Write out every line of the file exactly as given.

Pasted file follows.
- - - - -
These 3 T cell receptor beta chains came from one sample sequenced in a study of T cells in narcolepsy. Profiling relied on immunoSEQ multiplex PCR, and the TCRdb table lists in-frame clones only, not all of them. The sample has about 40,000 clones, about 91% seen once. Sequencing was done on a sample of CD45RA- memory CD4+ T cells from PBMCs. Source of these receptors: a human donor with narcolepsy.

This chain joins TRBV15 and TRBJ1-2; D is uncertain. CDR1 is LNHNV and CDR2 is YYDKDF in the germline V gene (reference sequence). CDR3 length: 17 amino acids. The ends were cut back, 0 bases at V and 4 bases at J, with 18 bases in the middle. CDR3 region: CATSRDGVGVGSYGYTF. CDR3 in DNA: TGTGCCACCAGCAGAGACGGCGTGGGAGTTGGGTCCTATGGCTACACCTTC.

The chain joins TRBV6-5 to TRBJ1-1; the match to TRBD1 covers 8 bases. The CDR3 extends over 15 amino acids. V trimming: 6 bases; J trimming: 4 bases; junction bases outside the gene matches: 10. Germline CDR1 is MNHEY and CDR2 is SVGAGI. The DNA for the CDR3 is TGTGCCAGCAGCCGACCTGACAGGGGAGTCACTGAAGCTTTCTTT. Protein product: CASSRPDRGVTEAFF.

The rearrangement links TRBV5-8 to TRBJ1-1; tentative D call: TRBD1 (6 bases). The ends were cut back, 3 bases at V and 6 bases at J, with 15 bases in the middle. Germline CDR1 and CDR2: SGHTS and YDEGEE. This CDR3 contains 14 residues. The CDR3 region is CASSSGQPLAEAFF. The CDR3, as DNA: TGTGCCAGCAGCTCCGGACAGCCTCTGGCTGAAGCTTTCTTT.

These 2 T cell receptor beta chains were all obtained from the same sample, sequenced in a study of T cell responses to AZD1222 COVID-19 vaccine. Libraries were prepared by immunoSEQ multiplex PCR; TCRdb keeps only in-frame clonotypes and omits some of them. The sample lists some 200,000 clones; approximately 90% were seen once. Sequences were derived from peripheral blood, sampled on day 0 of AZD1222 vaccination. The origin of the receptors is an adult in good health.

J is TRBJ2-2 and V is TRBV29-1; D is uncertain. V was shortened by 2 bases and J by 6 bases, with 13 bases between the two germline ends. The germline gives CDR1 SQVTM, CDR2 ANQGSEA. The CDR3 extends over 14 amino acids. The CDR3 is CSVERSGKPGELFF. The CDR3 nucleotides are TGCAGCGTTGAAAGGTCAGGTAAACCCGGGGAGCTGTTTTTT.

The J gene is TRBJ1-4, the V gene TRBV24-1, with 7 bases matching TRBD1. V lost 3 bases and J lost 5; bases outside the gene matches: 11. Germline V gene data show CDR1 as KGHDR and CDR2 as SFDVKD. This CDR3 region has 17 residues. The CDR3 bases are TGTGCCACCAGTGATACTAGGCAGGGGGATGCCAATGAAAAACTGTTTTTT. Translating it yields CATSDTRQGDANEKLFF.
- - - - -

These 3 T cell receptor beta chains came from one sample sequenced in a study of T cells in narcolepsy. Profiling relied on immunoSEQ multiplex PCR, and the TCRdb table lists in-frame clones only, not all of them. The sample has about 40,000 clones, about 91% seen once. Sequencing was done on a sample of CD45RA- memory CD4+ T cells from PBMCs. Source of these receptors: a human donor with narcolepsy.

This chain joins TRBV15 and TRBJ1-2; D is uncertain. CDR1 is LNHNV and CDR2 is YYDKDF in the germline V gene (reference sequence). CDR3 length: 17 amino acids. The ends were cut back, 0 bases at V and 4 bases at J, with 18 bases in the middle. CDR3 region: CATSRDGVGVGSYGYTF. CDR3 in DNA: TGTGCCACCAGCAGAGACGGCGTGGGAGTTGGGTCCTATGGCTACACCTTC.

The chain joins TRBV6-5 to TRBJ1-1; the match to TRBD1 covers 8 bases. The CDR3 extends over 15 amino acids. V trimming: 6 bases; J trimming: 4 bases; junction bases outside the gene matches: 10. Germline CDR1 is MNHEY and CDR2 is SVGAGI. The DNA for the CDR3 is TGTGCCAGCAGCCGACCTGACAGGGGAGTCACTGAAGCTTTCTTT. Protein product: CASSRPDRGVTEAFF.

The rearrangement links TRBV5-8 to TRBJ1-1; tentative D call: TRBD1 (6 bases). The ends were cut back, 3 bases at V and 6 bases at J, with 15 bases in the middle. Germline CDR1 and CDR2: SGHTS and YDEGEE. This CDR3 contains 14 residues. The CDR3 region is CASSSGQPLAEAFF. The CDR3, as DNA: TGTGCCAGCAGCTCCGGACAGCCTCTGGCTGAAGCTTTCTTT.

These 2 T cell receptor beta chains were all obtained from the same sample, sequenced in a study of T cell responses to AZD1222 COVID-19 vaccine. Libraries were prepared by immunoSEQ multiplex PCR; TCRdb keeps only in-frame clonotypes and omits some of them. The sample lists some 200,000 clones; approximately 90% were seen once. Sequences were derived from peripheral blood, sampled on day 0 of AZD1222 vaccination. The origin of the receptors is an adult in good health.

J is TRBJ2-2 and V is TRBV29-1; D is uncertain. V was shortened by 2 bases and J by 6 bases, with 13 bases between the two germline ends. The germline gives CDR1 SQVTM, CDR2 ANQGSEA. The CDR3 extends over 14 amino acids. The CDR3 is CSVERSGKPGELFF. The CDR3 nucleotides are TGCAGCGTTGAAAGGTCAGGTAAACCCGGGGAGCTGTTTTTT.

The J gene is TRBJ1-4, the V gene TRBV24-1, with 7 bases matching TRBD1. V lost 3 bases and J lost 5; bases outside the gene matches: 11. Germline V gene data show CDR1 as KGHDR and CDR2 as SFDVKD. This CDR3 region has 17 residues. The CDR3 bases are TGTGCCACCAGTGATACTAGGCAGGGGGATGCCAATGAAAAACTGTTTTTT. Translating it yields CATSDTRQGDANEKLFF.